Wingate, Edmund (DNB00)
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WINGATE, EDMUND (1596–1656), mathematician and legal writer, second son of Roger Wingate of Sharpenhoe in Bedfordshire and of his wife Jane, daughter of Henry Birch, was born at Flamborough in Yorkshire in 1596 and baptised there on 11 June (Par. Reg.) He matriculated from Queen's College, Oxford, on 12 Oct. 1610, graduated B.A. on 30 June 1614, and was admitted to Gray's Inn on 24 May. Before 1624 he went to Paris, where he became teacher of the English language to the Princess (afterwards Queen) Henrietta Maria. He had learned in England the rule of proportion recently invented by Edmund Gunter [q. v.], which he introduced into France and communicated to the chief mathematicians in Paris. Being importuned to publish in French, he agreed to do so; but his book had to appear in a hurried and incomplete form in order to obtain priority of appearance, an advocate in Dijon to whom he had communicated the rule in a friendly manner having already commenced to make some public use of it. He was in England on the breaking out of the civil war, sided with the parliament, took the covenant, and was made justice of the peace for the county of Bedford. He was then residing at Woodend in the parish of Harlington. In 1650 he took the ‘engagement,’ became intimate with Cromwell, and one of the commissioners for the ejection of ignorant and scandalous ministers. He represented the county of Bedford in the parliament of 1654–5. He died in Gray's Inn Lane, and was buried in St. Andrew's, Holborn, on 13 Dec. 1656. He left no will. Administration was granted to his son, Button Wingate, on 28 Jan. 1657.
Wingate married, on 28 July 1628, at Maulden, Elizabeth, daughter and heir of Richard Button of Wootton in Bedfordshire, by whom he had five sons and two daughters.
His publications, which were numerous, include: 1. ‘L'usage de la règle de proportion en arithmétique,’ Paris, 1624; in English as ‘The Use of the Rule of Proportion,’ London, 1626, 1628, 1645, 1658, 1683 (rectified by Brown and Atkinson). 2. ‘Arithmetique Logarithmetique,’ Paris, 1626. In English as ‘Logarithmotechnia, or the Construction and Use of the Logarithmeticall Tables,’ London, 1635 (compiled from Henry Briggs [q. v.]) 3. ‘The Construction and Use of the Line of Proportion,’ London, 1628. 4. ‘Of Natural and Artificiall Arithmetique,’ London, 1630, 2 parts. Part i. had been designed ‘onely as a key to open the secrets of the other, which treats of artificial arithmetique performed by logarithms,’ and had therefore not been made sufficiently complete to stand alone as a text-book of elementary arithmetic. This defect was remedied by John Kersey the elder [q. v.] under the superintendence of Wingate, and a second edition appeared in 1650 as ‘Arithmetique made easie.’ Wingate himself re-edited part ii., which was published in 1652 as ‘Arithmetique made easie. The second book.’ The first book ran through many editions, the expression ‘natural arithmetic’ being discarded for that of ‘common arithmetic,’ London, 1658, 1673 (6th edit.); 1678 (7th edit.); 1683 (8th edit. and the last edited by Kersey the elder); 1699 (10th edit. edited by Kersey the younger); 1704 (11th edit. with new supplement by George Shelley); 1708, 1713, 1720, 1753 (edited by J. Dodson), and 1760. 5. ‘Statuta Pacis: or a Perfect Table of all the Statutes (now in force) which any way concern the office of a Justice of the Peace,’ London, 1641, 1644 (under the initials ‘E. W.’). 6. ‘An Exact Abridgment of all the Statutes in force and use from the beginning of Magna Carta,’ London, 1642, 1655, 1663 (continued by William Hughes), 1670, 1675, 1680, 1681, 1684, 1694, 1703, 1704, 1708. 7. ‘Justice Revived: being the whole office of a country Justice of the Peace,’ London, 1644, 1661 (under initials ‘E. W.’). 8. ‘Ludus Mathematicus,’ London, 1654, 1681. The book is the description of a logarithmic instrument, of the nature of which it is difficult to form an idea without even a drawing of it (under initials ‘E. W.’). 9. ‘The Body of the Common Law of England,’ London, 1655 (2nd edit.), 1658, 1662, 1670, 1678. 10. ‘The Use of a Gauge-rod,’ London, 1658. 11. ‘Maximes of Reason,’ London, 1658 (cf. Preston, Popular and Practical Introduction to Law Studies, 1845, p. 579). 12. ‘The Clarks Tutor for Arithmetick and Writing … being the remains of Edmund Wingate,’ London, 1671, 1676. 13. ‘The Exact Constable with his Original and Power in the Office of Churchwardens,’ London, 1660 (2nd edit.), 1682 (6th edit.) (under initials ‘E. W.’).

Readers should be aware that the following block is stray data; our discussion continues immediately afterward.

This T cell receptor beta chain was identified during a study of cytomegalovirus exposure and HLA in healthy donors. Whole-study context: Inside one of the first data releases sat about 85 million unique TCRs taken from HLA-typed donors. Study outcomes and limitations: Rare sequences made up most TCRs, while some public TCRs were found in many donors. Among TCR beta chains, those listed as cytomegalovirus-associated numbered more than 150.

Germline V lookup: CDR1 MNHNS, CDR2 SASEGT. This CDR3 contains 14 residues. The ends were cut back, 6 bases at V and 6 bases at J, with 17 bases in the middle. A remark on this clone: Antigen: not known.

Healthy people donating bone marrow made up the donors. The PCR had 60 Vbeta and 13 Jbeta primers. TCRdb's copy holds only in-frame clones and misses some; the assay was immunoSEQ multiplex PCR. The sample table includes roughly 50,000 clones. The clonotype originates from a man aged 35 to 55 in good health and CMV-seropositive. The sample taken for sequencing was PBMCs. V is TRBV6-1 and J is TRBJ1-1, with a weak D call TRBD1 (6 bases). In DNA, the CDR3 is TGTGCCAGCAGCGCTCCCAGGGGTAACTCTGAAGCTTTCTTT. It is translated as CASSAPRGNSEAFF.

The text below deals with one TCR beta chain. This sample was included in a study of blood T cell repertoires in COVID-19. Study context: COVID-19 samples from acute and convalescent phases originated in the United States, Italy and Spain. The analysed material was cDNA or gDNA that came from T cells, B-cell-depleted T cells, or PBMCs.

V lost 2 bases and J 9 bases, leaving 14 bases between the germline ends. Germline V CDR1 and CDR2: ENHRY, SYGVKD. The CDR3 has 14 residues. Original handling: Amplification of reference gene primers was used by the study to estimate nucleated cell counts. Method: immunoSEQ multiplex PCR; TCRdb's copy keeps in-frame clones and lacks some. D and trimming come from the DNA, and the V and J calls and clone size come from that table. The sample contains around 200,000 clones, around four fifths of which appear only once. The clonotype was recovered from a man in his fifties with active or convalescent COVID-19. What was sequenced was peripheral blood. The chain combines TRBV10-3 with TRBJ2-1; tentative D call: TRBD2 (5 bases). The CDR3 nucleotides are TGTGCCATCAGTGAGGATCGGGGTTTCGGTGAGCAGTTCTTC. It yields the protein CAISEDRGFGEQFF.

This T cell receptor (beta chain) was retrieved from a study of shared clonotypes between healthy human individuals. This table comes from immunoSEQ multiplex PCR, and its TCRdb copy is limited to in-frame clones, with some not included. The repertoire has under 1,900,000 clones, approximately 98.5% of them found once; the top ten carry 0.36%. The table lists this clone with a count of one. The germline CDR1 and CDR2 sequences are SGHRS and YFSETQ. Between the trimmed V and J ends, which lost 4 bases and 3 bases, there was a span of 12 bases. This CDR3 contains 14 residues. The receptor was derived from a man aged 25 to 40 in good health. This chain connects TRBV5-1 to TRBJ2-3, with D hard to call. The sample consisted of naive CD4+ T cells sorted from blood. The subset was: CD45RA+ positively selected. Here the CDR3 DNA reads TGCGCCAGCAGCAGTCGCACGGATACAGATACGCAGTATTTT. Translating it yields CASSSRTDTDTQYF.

In 1640 he published an edition of ‘Britton’ [see Breton, John le]. In this he made corrections from some better manuscript than that used in the 1530 publication, but unfortunately placed them in an appendix, reprinting the text in its corrupt form. He supplied an entire chapter (lib. iv. chap. 5) which had previously been omitted, placing it also in the appendix. He also edited the works of Samuel Foster [q. v.], and Wood assigns to him a work entitled ‘Tactometria … or the Geometry of Regulars,’ probably a republication of John Wyberd's book, which appeared under the same title in 1650 (Wood, Athenæ, iii. col. 425; cf. Chalmers, Biogr. Dict.)[Visitations of Bedfordshire (Harl. Soc.); Foster's Alumni Oxon. 1500–1714; Foster's Admissions to Gray's Inn, p. 134; Wood's Athenæ (Bliss), iii. 423–4; Hutton's Philosophical and Mathematical Dictionary; Willis's Notitia Parliamentaria, iii. 259; prefaces to Wingate's work; De Morgan's Arithmetic Books; Blaydes's Genealogia Bedfordiensis, pp. 2, 3, 196, 204, 329–30, 337; Biographie Universelle; Kennett's Register, p. 787; Worrall's Bibliotheca Legum; Registers of Flamborough parish, per the Rev. H. W. Rigby.]